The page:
4. Lower Cost

For startups or any company working within a tight budget for their office furniture, another appeal of choosing benching systems is that they tend to be more affordable than cubicles. They feature a more minimal design compared to cubicles and provide shared desk space for multiple employees.

Both benching systems and cubicles come in a range of price points, so you can find a solution that fits within your budget. However, you’re more likely to keep costs low with benching systems than with cubicles, especially since you may need to add cubicles whenever you hire employees.

Which Option Is Better for Your Office?

Which Option Is Better for Your Office?

The question of cubicles vs. benching doesn’t have a clear-cut answer. It all depends on what sort of office environment you want to create for your company. Ask yourself the following questions to help you choose between these options.

  • Do your employees need a less noisy environment? If employees’ jobs require a quiet space, you may want to choose cubicles. For instance, this is the case for call centers or any office where employees need to make regular phone calls.
  • Does your corporate culture focus on community and collaboration? If your company emphasizes community and working collaboratively, a benching system may fit better with that culture and may encourage employees to interact more.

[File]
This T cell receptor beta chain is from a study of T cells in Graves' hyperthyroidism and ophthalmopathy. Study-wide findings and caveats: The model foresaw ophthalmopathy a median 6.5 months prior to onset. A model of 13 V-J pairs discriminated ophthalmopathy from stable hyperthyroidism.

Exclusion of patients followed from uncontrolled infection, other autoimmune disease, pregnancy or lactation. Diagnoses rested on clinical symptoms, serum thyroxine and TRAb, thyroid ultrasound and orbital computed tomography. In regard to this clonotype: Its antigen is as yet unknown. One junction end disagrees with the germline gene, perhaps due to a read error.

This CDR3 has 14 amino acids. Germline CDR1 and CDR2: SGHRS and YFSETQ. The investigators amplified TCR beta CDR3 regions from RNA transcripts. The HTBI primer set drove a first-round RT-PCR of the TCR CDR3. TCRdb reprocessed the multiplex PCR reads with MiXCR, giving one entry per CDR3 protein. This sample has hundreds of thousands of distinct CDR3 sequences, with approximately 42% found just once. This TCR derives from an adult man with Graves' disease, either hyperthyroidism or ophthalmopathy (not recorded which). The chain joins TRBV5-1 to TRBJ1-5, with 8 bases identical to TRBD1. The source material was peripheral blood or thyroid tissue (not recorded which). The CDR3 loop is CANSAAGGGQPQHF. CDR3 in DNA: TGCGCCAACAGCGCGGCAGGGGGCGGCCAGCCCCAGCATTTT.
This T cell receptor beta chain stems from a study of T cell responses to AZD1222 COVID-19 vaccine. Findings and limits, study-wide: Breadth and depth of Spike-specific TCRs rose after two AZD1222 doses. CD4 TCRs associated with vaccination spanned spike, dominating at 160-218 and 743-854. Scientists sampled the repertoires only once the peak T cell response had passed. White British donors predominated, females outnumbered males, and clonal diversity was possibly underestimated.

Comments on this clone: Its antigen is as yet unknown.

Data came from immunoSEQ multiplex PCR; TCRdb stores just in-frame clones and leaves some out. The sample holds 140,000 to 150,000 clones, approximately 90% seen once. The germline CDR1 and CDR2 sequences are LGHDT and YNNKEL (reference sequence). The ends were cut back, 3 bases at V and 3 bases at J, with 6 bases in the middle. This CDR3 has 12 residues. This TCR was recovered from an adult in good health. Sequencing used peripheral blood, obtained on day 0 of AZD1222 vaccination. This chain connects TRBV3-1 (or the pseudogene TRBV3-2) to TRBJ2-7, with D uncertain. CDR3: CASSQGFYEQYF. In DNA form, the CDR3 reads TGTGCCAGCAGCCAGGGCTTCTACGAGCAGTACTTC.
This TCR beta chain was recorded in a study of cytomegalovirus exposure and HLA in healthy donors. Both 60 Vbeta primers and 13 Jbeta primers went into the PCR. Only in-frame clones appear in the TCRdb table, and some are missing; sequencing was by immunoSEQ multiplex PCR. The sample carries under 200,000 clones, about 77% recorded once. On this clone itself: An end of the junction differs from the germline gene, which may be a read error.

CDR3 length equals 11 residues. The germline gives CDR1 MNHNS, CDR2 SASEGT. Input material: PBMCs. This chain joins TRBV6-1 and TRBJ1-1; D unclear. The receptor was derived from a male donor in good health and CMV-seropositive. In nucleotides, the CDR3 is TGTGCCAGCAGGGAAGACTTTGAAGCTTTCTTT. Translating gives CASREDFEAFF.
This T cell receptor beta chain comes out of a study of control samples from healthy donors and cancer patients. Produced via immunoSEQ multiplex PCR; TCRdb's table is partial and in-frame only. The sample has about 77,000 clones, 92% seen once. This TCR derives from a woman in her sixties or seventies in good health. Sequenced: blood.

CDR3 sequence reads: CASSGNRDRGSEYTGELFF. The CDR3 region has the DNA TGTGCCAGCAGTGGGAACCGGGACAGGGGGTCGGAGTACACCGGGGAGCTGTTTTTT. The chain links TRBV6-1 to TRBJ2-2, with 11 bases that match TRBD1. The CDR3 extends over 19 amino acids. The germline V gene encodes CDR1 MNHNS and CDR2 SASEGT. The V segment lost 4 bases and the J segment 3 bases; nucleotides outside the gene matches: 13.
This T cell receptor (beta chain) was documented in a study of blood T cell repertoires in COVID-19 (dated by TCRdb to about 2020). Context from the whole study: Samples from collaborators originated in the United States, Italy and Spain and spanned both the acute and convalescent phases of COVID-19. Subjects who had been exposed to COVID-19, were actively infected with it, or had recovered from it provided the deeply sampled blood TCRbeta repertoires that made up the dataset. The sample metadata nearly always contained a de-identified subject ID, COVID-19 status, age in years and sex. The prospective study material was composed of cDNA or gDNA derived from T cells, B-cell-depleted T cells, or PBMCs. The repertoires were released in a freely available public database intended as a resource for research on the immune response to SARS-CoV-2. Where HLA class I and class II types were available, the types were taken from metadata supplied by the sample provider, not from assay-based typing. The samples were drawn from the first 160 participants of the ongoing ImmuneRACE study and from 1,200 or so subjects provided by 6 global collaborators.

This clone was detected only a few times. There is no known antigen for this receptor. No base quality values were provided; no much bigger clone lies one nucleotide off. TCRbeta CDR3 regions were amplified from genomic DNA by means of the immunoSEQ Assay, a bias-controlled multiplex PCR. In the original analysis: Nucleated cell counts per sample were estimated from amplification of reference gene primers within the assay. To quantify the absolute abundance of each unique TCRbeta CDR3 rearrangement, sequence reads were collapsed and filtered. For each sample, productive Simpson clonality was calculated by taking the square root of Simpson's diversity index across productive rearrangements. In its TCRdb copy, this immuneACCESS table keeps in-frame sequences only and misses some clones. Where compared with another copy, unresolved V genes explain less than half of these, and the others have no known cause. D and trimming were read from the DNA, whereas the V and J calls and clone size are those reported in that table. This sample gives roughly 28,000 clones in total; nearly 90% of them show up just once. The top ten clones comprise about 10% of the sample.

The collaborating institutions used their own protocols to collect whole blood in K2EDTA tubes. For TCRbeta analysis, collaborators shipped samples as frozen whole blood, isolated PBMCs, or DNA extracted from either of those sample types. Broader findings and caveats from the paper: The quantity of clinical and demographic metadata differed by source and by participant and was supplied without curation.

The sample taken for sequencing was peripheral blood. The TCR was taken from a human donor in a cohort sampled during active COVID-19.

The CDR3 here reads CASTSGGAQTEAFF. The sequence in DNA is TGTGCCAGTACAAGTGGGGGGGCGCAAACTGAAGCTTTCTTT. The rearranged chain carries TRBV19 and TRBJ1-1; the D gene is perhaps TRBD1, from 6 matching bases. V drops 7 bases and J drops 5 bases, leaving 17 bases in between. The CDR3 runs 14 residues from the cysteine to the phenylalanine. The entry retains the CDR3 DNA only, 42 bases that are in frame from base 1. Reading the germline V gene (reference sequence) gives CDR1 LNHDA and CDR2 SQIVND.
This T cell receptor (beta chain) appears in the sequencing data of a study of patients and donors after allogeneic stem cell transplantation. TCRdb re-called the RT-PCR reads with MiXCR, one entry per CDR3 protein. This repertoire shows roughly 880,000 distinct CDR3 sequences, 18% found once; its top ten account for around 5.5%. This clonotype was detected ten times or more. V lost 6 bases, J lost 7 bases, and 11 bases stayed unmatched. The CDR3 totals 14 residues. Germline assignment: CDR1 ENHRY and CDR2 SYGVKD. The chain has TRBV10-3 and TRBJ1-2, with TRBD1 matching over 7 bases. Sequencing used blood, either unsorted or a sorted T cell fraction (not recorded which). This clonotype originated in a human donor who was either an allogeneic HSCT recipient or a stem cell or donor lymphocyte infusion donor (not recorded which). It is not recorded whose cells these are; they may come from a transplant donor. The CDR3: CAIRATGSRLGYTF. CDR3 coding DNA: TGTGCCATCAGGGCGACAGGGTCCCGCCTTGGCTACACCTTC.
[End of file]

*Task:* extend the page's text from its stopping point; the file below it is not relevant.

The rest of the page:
• Do employees work independently from each other? Collaboration can be a competitive advantage, but some jobs naturally lend themselves better to employees having focused spaces to perform individualized tasks. If that’s the case for your company, you should choose cubicles.
  • Are you working within a tight space? If you’re working with space restrictions, you may be able to fit more employees at benching desks. It’s a good move if choosing cubicles would mean boxing workers into tiny cubicles that may feel cramped.
  • Is your company experiencing changes? If your company is growing quickly or if you’re moving to fewer employees working in the office, you need a system that will flex as you do. It’s best to choose a benching system or a modular cubicle system that allows you to reconfigure it as needed.
  • Have you considered a compromise? If you’re having trouble deciding between these two choices, you may want to pick a solution that marries the strengths of cubicles with those of benching systems. There are two great options: benching systems with partitions, or cubicles with low or transparent dividers. These seating arrangements may be the ideal fit for some companies.

Cubicles and Benching Systems From Arnold’s Office Furniture

Whether you’re interested in cubicles or benching systems, Arnold’s Office Furniture has what you need. As the sole distributor of Sunline sliding cubicles, we can outfit your office with top-of-the-line cubicles. You can choose the precise level of space and privacy you want for your employees. We also offer modern benching systems in a range of configurations. 

Whether you want private workstations for every employee, a fully open office or something in between, Arnold’s is your source for superior office furniture. Browse through our products online and contact us if you want to learn more about how Arnold’s Office Furniture can help you create an ideal work environment for your employees.